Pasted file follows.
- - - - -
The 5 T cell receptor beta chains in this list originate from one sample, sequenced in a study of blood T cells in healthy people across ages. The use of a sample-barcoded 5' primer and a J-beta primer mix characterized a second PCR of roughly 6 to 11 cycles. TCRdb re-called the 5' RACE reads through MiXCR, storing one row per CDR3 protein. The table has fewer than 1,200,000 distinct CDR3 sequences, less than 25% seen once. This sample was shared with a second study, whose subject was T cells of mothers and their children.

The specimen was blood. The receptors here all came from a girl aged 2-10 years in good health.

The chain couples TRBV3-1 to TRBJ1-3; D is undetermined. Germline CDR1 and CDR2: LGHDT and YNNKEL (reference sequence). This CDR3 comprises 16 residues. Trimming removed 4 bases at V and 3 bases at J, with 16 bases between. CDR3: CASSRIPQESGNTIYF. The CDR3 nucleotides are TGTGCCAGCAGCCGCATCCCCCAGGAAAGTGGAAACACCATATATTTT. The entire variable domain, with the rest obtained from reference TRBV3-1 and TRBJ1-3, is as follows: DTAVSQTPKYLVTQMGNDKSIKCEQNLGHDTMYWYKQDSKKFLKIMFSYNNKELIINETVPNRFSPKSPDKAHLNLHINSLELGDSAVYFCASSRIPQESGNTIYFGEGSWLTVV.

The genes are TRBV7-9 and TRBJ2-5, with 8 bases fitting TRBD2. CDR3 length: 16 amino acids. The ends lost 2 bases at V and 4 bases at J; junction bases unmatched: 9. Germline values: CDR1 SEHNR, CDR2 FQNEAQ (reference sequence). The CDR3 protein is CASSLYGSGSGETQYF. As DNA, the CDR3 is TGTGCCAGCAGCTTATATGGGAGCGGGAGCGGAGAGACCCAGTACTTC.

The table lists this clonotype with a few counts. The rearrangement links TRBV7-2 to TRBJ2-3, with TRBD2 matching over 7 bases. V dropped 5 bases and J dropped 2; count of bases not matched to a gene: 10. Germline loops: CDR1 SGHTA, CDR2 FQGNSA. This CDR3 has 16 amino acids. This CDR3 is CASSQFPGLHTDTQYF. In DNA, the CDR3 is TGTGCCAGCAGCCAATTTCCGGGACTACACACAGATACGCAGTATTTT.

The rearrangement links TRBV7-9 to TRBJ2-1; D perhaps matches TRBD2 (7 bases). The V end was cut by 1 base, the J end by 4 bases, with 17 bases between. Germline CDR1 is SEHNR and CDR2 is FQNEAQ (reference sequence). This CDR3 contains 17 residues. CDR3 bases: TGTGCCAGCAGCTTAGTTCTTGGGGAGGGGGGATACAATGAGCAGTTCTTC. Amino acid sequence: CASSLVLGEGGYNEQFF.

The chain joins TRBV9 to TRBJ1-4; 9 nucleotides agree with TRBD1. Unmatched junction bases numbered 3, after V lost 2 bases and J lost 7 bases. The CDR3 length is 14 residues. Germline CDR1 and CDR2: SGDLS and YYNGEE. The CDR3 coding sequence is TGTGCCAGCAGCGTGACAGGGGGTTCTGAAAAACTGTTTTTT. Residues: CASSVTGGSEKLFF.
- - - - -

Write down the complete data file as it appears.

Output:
The 5 T cell receptor beta chains in this list originate from one sample, sequenced in a study of blood T cells in healthy people across ages. The use of a sample-barcoded 5' primer and a J-beta primer mix characterized a second PCR of roughly 6 to 11 cycles. TCRdb re-called the 5' RACE reads through MiXCR, storing one row per CDR3 protein. The table has fewer than 1,200,000 distinct CDR3 sequences, less than 25% seen once. This sample was shared with a second study, whose subject was T cells of mothers and their children.

The specimen was blood. The receptors here all came from a girl aged 2-10 years in good health.

The chain couples TRBV3-1 to TRBJ1-3; D is undetermined. Germline CDR1 and CDR2: LGHDT and YNNKEL (reference sequence). This CDR3 comprises 16 residues. Trimming removed 4 bases at V and 3 bases at J, with 16 bases between. CDR3: CASSRIPQESGNTIYF. The CDR3 nucleotides are TGTGCCAGCAGCCGCATCCCCCAGGAAAGTGGAAACACCATATATTTT. The entire variable domain, with the rest obtained from reference TRBV3-1 and TRBJ1-3, is as follows: DTAVSQTPKYLVTQMGNDKSIKCEQNLGHDTMYWYKQDSKKFLKIMFSYNNKELIINETVPNRFSPKSPDKAHLNLHINSLELGDSAVYFCASSRIPQESGNTIYFGEGSWLTVV.

The genes are TRBV7-9 and TRBJ2-5, with 8 bases fitting TRBD2. CDR3 length: 16 amino acids. The ends lost 2 bases at V and 4 bases at J; junction bases unmatched: 9. Germline values: CDR1 SEHNR, CDR2 FQNEAQ (reference sequence). The CDR3 protein is CASSLYGSGSGETQYF. As DNA, the CDR3 is TGTGCCAGCAGCTTATATGGGAGCGGGAGCGGAGAGACCCAGTACTTC.

The table lists this clonotype with a few counts. The rearrangement links TRBV7-2 to TRBJ2-3, with TRBD2 matching over 7 bases. V dropped 5 bases and J dropped 2; count of bases not matched to a gene: 10. Germline loops: CDR1 SGHTA, CDR2 FQGNSA. This CDR3 has 16 amino acids. This CDR3 is CASSQFPGLHTDTQYF. In DNA, the CDR3 is TGTGCCAGCAGCCAATTTCCGGGACTACACACAGATACGCAGTATTTT.

The rearrangement links TRBV7-9 to TRBJ2-1; D perhaps matches TRBD2 (7 bases). The V end was cut by 1 base, the J end by 4 bases, with 17 bases between. Germline CDR1 is SEHNR and CDR2 is FQNEAQ (reference sequence). This CDR3 contains 17 residues. CDR3 bases: TGTGCCAGCAGCTTAGTTCTTGGGGAGGGGGGATACAATGAGCAGTTCTTC. Amino acid sequence: CASSLVLGEGGYNEQFF.

The chain joins TRBV9 to TRBJ1-4; 9 nucleotides agree with TRBD1. Unmatched junction bases numbered 3, after V lost 2 bases and J lost 7 bases. The CDR3 length is 14 residues. Germline CDR1 and CDR2: SGDLS and YYNGEE. The CDR3 coding sequence is TGTGCCAGCAGCGTGACAGGGGGTTCTGAAAAACTGTTTTTT. Residues: CASSVTGGSEKLFF.